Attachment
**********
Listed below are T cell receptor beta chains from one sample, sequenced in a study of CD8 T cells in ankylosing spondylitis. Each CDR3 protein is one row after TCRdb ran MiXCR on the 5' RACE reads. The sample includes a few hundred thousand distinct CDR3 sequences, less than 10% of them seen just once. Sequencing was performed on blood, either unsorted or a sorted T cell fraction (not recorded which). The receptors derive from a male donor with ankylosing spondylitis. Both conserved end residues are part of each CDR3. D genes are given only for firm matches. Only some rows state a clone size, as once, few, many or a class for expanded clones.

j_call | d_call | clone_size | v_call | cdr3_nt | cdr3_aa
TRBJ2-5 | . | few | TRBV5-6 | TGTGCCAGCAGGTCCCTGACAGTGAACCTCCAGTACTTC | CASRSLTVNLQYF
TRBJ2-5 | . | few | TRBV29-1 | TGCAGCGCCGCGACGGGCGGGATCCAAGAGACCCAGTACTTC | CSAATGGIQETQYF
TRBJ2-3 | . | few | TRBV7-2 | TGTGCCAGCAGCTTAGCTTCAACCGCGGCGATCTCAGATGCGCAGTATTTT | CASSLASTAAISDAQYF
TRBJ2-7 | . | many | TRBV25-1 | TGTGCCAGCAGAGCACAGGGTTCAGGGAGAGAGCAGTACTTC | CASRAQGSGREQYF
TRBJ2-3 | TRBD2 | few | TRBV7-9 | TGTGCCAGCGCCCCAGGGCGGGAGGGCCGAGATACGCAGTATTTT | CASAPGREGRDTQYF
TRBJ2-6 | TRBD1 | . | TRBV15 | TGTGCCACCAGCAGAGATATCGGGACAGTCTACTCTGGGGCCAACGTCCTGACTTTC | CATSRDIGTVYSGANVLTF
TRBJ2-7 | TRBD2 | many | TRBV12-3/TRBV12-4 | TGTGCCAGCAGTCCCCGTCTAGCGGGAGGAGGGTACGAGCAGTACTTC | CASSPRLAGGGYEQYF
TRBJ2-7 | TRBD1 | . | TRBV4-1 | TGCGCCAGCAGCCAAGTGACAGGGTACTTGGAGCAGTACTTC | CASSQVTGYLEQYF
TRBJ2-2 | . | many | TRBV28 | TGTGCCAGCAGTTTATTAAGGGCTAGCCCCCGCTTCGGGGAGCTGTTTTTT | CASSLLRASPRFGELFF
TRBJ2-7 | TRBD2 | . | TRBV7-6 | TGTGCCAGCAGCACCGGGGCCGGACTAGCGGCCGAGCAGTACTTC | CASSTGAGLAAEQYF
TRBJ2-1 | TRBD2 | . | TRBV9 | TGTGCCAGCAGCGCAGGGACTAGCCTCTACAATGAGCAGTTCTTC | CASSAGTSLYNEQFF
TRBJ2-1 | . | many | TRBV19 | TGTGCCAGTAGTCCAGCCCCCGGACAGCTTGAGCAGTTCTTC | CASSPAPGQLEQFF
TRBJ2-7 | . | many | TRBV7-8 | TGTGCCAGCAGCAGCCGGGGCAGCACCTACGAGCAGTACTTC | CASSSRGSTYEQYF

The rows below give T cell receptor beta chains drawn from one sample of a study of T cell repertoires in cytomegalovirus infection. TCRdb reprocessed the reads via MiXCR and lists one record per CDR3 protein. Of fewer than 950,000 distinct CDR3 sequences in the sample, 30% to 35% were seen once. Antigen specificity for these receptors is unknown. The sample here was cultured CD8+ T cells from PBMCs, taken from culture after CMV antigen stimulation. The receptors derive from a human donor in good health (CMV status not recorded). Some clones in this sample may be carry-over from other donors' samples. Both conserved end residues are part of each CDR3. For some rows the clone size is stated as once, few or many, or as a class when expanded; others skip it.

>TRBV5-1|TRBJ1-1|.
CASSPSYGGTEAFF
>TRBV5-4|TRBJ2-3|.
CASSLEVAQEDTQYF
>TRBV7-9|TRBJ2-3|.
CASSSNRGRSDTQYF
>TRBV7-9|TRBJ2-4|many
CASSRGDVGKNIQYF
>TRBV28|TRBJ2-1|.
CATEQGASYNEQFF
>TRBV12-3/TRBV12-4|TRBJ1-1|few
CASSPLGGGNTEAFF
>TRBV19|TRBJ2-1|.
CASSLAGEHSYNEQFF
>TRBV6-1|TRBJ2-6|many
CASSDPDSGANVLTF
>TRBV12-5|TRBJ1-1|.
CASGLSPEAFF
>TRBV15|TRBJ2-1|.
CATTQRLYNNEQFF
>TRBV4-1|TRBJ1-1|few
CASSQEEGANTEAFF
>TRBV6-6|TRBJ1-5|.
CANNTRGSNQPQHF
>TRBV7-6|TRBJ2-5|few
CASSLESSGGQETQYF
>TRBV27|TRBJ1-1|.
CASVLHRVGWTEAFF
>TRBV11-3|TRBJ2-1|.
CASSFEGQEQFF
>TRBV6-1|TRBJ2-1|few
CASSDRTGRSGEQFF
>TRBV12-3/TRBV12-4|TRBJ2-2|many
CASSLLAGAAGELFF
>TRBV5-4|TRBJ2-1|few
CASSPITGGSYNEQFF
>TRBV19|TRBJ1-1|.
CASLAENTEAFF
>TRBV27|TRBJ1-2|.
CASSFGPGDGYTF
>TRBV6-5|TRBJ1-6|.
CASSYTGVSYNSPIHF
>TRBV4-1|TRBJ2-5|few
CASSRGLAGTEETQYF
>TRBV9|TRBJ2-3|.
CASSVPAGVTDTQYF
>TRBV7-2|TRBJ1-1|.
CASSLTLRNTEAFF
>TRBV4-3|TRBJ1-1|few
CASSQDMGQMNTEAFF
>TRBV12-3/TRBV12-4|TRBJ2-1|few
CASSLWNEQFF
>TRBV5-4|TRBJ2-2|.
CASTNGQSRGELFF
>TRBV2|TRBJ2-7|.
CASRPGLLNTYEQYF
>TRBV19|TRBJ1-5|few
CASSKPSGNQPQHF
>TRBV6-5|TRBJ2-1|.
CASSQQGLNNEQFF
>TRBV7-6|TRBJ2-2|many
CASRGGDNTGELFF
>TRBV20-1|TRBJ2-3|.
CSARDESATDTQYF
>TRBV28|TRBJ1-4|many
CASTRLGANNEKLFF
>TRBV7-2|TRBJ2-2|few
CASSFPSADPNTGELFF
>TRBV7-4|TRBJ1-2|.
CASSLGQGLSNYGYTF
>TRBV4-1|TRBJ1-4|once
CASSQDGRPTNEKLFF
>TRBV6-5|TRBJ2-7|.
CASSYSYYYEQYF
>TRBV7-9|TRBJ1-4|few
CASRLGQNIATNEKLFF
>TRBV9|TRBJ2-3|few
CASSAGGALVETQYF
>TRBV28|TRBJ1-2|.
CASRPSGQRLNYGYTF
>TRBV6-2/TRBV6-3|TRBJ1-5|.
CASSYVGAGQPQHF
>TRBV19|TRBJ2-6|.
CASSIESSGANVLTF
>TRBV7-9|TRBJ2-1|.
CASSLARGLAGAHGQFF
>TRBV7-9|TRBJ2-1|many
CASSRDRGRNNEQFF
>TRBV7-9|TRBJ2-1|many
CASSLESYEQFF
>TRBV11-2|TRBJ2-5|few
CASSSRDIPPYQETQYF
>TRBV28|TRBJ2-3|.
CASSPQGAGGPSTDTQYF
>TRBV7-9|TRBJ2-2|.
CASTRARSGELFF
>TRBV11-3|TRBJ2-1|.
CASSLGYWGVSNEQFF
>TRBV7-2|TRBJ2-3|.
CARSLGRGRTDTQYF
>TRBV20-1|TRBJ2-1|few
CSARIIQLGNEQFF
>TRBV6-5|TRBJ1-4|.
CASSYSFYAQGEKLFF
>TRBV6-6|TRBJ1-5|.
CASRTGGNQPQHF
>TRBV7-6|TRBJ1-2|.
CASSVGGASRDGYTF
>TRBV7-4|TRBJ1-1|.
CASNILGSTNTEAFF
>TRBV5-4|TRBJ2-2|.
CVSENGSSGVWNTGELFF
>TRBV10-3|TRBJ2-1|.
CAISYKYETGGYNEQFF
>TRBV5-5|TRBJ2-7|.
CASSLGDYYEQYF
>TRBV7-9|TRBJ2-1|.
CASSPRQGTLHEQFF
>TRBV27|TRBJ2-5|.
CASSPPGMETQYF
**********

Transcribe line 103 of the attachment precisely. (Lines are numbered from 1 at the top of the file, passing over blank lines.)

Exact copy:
>TRBV7-9|TRBJ2-1|many